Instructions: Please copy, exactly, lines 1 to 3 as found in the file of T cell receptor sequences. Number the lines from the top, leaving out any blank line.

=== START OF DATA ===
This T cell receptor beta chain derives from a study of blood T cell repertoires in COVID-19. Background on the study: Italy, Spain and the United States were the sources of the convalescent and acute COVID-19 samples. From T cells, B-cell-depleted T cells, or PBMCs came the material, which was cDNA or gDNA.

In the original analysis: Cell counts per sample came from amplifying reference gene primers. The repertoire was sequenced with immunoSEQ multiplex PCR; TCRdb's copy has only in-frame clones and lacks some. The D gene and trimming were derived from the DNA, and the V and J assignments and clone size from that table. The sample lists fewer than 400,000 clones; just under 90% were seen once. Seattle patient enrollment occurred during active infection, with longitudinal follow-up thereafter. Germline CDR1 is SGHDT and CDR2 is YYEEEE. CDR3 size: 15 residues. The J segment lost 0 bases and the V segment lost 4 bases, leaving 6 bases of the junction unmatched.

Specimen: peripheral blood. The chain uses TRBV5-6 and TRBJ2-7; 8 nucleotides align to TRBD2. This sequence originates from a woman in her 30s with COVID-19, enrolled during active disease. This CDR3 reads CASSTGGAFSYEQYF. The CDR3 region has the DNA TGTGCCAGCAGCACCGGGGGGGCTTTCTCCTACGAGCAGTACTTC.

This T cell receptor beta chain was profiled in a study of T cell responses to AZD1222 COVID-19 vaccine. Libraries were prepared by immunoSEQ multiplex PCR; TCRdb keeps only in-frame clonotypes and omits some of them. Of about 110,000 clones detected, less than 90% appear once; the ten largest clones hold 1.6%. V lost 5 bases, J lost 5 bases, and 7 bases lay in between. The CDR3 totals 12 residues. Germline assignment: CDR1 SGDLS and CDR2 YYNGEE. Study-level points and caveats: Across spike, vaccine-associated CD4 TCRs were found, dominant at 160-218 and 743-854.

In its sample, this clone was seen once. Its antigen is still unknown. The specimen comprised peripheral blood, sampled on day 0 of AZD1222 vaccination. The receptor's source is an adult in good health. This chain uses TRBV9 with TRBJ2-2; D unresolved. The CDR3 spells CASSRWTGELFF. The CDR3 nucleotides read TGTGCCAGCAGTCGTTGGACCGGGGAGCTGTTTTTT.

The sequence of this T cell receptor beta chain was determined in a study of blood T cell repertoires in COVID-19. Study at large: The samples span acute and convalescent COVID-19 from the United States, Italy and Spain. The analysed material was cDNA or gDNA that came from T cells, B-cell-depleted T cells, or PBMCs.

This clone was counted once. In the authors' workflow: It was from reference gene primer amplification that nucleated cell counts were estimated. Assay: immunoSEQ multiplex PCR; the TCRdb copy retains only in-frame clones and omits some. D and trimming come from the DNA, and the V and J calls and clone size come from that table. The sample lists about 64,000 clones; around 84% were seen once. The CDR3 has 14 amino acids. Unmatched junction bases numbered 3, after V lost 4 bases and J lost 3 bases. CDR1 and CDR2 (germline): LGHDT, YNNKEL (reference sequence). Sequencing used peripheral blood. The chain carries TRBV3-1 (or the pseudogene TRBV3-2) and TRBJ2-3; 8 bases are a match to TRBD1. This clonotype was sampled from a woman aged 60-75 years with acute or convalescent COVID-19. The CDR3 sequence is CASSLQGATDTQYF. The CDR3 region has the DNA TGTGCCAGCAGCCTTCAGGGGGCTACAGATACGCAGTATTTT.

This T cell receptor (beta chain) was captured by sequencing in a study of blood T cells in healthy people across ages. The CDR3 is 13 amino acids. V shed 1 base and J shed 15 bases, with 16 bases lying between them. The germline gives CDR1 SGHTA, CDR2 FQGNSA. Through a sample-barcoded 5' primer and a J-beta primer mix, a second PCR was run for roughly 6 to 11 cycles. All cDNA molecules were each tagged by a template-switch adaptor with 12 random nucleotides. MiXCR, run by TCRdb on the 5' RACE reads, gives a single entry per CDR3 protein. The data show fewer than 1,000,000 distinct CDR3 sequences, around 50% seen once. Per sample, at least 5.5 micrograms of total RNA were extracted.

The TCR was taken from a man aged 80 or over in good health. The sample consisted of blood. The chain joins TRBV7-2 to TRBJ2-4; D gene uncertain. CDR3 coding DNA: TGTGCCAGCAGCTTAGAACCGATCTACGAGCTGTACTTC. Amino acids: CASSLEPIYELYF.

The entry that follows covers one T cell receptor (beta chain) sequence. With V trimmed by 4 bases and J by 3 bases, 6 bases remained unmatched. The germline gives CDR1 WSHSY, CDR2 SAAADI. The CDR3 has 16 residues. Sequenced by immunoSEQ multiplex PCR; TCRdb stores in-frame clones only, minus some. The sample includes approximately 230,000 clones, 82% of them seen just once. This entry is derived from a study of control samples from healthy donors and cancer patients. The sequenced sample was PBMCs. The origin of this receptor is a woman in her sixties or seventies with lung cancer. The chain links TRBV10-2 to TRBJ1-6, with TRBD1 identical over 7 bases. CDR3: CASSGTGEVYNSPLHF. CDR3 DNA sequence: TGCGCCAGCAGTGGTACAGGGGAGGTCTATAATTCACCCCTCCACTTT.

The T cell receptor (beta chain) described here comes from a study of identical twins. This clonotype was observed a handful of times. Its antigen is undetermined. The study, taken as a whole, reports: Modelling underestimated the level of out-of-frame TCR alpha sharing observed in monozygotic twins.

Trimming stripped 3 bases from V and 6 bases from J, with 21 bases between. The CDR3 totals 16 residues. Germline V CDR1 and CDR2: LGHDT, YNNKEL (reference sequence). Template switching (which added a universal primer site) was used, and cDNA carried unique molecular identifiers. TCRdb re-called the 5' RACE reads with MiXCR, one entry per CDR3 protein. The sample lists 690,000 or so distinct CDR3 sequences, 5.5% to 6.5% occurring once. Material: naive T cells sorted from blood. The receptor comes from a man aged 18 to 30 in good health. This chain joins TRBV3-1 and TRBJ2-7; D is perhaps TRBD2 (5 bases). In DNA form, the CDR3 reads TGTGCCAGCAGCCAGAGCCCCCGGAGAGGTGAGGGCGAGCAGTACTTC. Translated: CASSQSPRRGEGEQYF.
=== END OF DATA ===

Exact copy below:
This T cell receptor beta chain derives from a study of blood T cell repertoires in COVID-19. Background on the study: Italy, Spain and the United States were the sources of the convalescent and acute COVID-19 samples. From T cells, B-cell-depleted T cells, or PBMCs came the material, which was cDNA or gDNA.

In the original analysis: Cell counts per sample came from amplifying reference gene primers. The repertoire was sequenced with immunoSEQ multiplex PCR; TCRdb's copy has only in-frame clones and lacks some. The D gene and trimming were derived from the DNA, and the V and J assignments and clone size from that table. The sample lists fewer than 400,000 clones; just under 90% were seen once. Seattle patient enrollment occurred during active infection, with longitudinal follow-up thereafter. Germline CDR1 is SGHDT and CDR2 is YYEEEE. CDR3 size: 15 residues. The J segment lost 0 bases and the V segment lost 4 bases, leaving 6 bases of the junction unmatched.

Specimen: peripheral blood. The chain uses TRBV5-6 and TRBJ2-7; 8 nucleotides align to TRBD2. This sequence originates from a woman in her 30s with COVID-19, enrolled during active disease. This CDR3 reads CASSTGGAFSYEQYF. The CDR3 region has the DNA TGTGCCAGCAGCACCGGGGGGGCTTTCTCCTACGAGCAGTACTTC.